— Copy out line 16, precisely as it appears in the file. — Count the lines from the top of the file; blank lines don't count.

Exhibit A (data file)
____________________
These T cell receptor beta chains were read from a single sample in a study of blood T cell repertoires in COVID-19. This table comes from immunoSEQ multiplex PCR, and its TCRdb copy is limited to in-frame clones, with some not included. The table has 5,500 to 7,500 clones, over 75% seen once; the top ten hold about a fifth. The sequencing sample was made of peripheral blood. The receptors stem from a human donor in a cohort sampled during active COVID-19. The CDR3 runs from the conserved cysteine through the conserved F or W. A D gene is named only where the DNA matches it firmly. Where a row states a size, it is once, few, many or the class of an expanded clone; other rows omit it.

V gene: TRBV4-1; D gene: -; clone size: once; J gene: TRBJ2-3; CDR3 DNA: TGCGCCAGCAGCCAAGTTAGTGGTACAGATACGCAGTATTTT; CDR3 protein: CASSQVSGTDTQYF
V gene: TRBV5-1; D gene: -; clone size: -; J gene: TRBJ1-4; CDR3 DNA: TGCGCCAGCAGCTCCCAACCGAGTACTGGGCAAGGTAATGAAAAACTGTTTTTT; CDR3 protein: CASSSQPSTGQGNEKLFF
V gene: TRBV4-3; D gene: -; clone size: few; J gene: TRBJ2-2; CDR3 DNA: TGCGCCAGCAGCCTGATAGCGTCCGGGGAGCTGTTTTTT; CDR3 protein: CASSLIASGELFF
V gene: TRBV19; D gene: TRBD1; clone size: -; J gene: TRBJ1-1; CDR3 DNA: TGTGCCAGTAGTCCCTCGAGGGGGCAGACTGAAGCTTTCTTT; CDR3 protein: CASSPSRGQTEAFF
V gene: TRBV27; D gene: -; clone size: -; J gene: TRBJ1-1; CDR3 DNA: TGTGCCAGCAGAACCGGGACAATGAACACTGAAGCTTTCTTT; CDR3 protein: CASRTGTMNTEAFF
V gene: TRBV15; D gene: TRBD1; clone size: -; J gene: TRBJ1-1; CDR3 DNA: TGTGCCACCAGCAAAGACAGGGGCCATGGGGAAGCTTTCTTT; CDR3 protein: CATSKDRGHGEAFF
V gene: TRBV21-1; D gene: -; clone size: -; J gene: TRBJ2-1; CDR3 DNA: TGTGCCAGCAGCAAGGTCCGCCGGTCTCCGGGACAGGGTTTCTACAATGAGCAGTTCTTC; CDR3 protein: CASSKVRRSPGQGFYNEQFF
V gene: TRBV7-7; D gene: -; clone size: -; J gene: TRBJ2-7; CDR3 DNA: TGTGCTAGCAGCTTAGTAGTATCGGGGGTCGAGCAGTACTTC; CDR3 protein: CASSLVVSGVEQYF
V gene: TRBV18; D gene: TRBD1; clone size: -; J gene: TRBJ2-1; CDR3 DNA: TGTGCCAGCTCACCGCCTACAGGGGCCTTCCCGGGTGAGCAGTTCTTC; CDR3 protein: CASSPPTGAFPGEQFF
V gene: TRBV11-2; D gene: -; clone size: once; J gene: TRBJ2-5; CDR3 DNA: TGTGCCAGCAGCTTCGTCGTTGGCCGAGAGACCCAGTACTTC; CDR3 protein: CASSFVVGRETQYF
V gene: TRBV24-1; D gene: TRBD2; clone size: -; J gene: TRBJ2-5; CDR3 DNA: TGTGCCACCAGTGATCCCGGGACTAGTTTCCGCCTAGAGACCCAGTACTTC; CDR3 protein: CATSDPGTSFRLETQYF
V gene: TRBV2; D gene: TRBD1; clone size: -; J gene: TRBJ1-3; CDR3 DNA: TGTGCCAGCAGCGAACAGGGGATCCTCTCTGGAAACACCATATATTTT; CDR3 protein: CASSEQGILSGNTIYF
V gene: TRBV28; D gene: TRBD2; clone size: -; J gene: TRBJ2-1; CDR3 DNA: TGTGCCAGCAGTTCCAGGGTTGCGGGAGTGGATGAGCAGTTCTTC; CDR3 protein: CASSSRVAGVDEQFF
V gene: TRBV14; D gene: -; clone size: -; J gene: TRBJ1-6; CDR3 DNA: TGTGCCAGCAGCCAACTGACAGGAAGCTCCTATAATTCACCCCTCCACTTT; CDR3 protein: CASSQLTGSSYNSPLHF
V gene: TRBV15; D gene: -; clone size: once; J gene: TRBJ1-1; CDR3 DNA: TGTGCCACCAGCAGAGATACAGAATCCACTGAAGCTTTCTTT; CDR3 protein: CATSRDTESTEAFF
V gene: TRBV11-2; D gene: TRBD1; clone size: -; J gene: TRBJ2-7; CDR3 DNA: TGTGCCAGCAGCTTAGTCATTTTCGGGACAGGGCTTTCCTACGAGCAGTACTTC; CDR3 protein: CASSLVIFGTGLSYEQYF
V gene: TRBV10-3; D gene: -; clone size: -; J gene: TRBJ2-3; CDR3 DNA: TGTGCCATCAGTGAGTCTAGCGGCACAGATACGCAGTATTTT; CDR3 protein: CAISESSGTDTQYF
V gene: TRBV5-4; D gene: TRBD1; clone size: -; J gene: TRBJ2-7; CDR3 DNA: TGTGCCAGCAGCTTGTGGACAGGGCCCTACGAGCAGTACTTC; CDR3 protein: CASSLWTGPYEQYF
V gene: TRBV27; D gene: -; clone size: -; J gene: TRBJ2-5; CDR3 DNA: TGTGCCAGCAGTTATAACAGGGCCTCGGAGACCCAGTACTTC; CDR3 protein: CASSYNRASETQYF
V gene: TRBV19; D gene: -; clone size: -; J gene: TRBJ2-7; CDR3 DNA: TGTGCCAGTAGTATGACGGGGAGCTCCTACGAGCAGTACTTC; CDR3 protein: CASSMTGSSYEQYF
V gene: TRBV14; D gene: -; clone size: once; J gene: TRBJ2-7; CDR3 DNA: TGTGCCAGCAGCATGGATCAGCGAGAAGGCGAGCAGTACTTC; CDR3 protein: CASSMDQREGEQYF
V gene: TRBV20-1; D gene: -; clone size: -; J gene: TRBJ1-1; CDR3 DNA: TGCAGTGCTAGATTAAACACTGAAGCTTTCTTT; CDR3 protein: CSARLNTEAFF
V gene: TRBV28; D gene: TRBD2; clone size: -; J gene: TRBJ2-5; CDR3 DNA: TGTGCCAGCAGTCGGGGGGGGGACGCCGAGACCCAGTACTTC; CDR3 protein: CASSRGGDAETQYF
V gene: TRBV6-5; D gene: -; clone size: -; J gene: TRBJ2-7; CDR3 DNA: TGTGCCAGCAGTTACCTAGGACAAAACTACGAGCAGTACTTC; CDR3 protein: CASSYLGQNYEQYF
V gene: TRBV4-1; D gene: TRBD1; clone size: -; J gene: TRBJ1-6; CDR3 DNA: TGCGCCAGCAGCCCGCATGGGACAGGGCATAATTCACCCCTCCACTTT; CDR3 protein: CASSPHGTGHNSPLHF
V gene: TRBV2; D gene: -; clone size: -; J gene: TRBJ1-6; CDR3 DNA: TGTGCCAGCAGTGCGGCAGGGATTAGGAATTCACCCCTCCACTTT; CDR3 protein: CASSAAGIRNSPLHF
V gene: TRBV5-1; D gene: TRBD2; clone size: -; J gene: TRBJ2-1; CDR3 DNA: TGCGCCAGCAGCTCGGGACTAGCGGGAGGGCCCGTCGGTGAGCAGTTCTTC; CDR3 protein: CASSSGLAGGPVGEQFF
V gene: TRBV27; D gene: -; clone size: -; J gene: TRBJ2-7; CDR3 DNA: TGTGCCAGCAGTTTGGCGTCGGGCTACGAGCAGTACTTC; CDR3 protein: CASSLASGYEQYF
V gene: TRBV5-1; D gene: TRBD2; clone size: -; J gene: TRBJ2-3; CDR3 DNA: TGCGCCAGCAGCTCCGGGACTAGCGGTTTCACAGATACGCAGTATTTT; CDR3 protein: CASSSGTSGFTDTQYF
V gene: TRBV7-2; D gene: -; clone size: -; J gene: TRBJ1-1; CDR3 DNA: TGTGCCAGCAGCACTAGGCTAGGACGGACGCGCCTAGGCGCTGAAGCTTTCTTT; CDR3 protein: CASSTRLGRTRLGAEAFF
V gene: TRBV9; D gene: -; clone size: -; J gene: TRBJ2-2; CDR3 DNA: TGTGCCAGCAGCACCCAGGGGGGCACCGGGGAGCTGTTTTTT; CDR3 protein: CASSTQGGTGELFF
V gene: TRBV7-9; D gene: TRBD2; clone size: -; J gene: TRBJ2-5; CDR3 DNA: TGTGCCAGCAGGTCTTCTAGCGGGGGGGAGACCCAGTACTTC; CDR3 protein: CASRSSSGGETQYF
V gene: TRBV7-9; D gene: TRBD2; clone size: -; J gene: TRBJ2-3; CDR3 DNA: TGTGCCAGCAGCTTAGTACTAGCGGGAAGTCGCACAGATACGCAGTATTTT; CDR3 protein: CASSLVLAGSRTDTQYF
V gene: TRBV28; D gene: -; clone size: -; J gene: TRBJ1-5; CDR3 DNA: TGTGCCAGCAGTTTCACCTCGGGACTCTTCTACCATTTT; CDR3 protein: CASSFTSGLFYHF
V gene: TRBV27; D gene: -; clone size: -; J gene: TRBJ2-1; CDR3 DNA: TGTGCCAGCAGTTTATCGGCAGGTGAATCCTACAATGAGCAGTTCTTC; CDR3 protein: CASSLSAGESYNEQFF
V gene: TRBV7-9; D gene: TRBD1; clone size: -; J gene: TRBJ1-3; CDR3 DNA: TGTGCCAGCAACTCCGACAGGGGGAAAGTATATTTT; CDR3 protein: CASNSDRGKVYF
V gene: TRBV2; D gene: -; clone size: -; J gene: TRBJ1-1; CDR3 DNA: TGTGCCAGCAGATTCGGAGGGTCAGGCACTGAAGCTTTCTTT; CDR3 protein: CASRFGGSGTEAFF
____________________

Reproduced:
V gene: TRBV15; D gene: -; clone size: once; J gene: TRBJ1-1; CDR3 DNA: TGTGCCACCAGCAGAGATACAGAATCCACTGAAGCTTTCTTT; CDR3 protein: CATSRDTESTEAFF